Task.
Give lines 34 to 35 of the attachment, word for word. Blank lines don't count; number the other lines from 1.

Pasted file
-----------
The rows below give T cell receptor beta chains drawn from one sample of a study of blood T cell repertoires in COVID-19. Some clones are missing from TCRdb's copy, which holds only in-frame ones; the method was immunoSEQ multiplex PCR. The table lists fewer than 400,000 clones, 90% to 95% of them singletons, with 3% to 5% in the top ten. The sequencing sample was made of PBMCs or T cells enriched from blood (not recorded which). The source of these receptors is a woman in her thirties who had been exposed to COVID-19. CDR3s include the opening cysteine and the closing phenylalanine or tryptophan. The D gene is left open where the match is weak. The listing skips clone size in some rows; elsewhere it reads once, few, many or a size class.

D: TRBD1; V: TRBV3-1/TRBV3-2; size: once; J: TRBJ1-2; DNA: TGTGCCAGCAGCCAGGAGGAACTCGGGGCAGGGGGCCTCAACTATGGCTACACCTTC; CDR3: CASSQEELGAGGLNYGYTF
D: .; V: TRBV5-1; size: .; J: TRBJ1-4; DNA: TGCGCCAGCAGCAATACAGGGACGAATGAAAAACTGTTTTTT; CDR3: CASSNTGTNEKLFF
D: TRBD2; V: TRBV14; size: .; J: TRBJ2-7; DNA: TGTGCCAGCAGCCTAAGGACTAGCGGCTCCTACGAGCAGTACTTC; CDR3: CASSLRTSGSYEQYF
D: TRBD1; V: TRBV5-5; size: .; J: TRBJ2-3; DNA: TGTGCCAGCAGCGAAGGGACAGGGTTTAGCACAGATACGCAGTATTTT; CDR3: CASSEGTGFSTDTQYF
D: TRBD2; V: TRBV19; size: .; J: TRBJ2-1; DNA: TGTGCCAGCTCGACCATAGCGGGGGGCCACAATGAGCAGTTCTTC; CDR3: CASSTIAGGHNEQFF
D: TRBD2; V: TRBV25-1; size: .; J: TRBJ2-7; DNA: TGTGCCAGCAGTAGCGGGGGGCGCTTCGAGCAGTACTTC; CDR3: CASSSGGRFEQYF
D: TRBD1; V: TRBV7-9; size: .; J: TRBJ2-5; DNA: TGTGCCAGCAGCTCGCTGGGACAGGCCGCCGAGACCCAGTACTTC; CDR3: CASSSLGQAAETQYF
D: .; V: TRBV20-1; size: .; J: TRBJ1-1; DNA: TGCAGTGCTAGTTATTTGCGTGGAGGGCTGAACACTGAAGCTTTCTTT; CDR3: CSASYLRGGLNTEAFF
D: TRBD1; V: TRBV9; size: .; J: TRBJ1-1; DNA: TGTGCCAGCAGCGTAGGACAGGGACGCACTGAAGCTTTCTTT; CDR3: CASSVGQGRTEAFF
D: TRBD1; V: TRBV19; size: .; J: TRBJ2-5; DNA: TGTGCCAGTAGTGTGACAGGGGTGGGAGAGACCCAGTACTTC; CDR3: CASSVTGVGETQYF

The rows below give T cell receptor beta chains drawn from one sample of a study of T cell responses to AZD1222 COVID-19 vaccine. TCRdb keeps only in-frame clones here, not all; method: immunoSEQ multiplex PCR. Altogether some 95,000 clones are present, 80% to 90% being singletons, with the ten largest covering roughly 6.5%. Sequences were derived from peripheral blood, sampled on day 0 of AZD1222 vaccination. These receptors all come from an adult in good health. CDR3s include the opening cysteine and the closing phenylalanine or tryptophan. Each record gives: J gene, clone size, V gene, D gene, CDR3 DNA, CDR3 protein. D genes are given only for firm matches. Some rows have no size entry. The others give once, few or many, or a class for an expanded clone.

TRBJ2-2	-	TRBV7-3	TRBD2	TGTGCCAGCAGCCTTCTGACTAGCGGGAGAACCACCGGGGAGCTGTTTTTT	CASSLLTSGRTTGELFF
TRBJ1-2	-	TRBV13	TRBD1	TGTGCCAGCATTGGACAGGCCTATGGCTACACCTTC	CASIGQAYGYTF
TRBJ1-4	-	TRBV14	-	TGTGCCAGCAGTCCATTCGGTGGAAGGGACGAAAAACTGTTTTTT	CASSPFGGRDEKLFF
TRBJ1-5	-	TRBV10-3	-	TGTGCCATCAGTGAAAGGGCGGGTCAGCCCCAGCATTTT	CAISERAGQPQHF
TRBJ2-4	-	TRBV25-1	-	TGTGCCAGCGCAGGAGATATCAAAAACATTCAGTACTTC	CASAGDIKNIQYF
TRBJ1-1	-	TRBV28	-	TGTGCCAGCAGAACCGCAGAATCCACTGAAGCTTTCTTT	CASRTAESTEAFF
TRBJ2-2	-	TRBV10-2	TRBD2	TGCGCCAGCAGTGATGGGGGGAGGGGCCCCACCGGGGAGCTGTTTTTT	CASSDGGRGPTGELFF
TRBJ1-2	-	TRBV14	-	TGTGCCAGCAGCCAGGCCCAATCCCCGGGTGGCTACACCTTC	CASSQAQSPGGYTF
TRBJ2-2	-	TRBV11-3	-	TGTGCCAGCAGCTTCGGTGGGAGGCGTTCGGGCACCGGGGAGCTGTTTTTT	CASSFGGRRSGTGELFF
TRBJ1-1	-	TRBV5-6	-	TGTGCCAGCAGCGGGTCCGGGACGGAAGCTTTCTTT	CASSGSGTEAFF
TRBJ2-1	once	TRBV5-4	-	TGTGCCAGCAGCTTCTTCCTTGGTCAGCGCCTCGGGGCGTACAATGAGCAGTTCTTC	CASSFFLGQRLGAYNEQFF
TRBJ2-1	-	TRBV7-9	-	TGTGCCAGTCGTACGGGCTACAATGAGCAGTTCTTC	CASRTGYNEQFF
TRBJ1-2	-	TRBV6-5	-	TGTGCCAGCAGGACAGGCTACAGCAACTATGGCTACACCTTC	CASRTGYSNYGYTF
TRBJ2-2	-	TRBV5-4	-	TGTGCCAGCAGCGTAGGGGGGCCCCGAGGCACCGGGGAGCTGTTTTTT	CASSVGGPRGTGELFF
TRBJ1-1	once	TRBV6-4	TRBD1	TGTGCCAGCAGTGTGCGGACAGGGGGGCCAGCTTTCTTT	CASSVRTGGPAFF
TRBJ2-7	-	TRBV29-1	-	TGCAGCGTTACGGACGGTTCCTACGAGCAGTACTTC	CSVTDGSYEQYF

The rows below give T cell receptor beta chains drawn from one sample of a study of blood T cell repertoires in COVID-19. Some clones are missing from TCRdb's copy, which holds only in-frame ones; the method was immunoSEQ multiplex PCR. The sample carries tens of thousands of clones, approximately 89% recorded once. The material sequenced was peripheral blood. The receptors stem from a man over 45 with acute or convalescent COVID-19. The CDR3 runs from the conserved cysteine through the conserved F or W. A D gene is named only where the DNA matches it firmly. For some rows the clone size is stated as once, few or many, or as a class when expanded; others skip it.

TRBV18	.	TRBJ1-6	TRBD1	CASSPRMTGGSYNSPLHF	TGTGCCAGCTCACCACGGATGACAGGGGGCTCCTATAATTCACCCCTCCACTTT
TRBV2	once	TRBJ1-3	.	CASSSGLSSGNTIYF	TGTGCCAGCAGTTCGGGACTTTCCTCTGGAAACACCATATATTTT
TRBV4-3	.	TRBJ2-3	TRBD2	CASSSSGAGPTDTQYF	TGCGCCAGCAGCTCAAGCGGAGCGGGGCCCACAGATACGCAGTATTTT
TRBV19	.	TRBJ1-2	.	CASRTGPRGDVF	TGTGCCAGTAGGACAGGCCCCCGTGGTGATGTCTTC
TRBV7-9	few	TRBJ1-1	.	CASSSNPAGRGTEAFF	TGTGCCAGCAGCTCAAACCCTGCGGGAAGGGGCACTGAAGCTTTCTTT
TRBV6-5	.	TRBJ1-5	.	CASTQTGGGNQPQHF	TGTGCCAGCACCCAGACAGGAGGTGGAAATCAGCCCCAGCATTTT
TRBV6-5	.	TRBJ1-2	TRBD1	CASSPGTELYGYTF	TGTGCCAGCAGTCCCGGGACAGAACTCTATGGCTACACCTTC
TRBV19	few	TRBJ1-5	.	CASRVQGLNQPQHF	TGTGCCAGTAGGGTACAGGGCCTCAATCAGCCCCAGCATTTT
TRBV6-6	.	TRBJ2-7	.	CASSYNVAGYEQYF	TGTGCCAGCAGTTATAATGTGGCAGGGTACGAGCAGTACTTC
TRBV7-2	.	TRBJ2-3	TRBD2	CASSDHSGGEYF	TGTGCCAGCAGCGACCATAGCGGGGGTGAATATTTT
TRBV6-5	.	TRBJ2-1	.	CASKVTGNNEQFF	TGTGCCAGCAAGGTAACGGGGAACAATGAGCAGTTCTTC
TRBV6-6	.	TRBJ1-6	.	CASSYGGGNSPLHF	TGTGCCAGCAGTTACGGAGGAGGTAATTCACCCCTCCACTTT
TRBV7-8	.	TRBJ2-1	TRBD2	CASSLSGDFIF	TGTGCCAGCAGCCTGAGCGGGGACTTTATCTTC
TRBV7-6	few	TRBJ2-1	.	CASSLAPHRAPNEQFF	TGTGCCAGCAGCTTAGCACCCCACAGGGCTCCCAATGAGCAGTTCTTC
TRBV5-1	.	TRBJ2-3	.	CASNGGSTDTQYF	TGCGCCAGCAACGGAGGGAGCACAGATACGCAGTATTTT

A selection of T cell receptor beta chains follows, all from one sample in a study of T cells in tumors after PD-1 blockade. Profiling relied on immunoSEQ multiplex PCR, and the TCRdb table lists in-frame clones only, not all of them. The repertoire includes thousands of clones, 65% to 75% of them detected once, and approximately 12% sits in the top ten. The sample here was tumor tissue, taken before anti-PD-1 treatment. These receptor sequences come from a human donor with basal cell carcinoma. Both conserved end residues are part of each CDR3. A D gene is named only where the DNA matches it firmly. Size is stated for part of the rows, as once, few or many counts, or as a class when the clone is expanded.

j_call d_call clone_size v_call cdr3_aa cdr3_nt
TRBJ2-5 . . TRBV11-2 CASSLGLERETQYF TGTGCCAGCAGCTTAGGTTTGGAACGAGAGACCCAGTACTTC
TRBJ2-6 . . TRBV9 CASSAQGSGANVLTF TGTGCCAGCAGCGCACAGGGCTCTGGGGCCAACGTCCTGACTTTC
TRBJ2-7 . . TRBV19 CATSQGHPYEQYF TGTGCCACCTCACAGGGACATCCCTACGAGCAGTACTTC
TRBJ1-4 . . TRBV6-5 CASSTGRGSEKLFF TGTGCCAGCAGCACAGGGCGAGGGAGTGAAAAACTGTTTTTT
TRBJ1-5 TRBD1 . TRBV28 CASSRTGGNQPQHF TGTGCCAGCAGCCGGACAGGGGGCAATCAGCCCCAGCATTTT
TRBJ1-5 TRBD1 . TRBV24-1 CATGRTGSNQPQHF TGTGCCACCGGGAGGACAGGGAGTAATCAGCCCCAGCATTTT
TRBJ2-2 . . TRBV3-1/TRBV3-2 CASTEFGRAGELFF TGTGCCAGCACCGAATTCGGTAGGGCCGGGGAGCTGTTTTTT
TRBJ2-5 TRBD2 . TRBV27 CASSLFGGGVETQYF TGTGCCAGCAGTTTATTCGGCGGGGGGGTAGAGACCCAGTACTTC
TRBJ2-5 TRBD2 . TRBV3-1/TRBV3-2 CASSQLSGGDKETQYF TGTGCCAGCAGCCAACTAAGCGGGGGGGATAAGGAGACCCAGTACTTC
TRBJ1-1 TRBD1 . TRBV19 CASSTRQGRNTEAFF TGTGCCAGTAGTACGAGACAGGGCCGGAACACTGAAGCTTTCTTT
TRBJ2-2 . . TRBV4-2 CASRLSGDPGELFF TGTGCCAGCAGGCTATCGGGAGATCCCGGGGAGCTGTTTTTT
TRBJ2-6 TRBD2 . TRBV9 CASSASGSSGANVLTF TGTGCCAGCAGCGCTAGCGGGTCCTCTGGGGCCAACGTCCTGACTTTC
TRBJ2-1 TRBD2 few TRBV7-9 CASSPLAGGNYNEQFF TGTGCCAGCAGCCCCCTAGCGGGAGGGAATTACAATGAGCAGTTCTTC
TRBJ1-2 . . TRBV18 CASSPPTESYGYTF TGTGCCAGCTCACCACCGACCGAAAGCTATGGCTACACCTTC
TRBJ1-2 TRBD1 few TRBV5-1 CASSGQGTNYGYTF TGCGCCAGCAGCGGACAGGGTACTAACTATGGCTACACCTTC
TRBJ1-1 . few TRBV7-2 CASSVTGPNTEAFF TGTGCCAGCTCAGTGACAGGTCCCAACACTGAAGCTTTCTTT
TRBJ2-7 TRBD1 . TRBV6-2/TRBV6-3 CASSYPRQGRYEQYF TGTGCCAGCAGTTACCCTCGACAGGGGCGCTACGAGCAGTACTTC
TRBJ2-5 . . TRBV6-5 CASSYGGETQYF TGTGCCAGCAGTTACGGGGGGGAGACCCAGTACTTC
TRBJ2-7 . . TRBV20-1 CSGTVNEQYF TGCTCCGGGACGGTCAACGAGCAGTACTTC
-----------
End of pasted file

TRBV7-9	few	TRBJ1-1	.	CASSSNPAGRGTEAFF	TGTGCCAGCAGCTCAAACCCTGCGGGAAGGGGCACTGAAGCTTTCTTT
TRBV6-5	.	TRBJ1-5	.	CASTQTGGGNQPQHF	TGTGCCAGCACCCAGACAGGAGGTGGAAATCAGCCCCAGCATTTT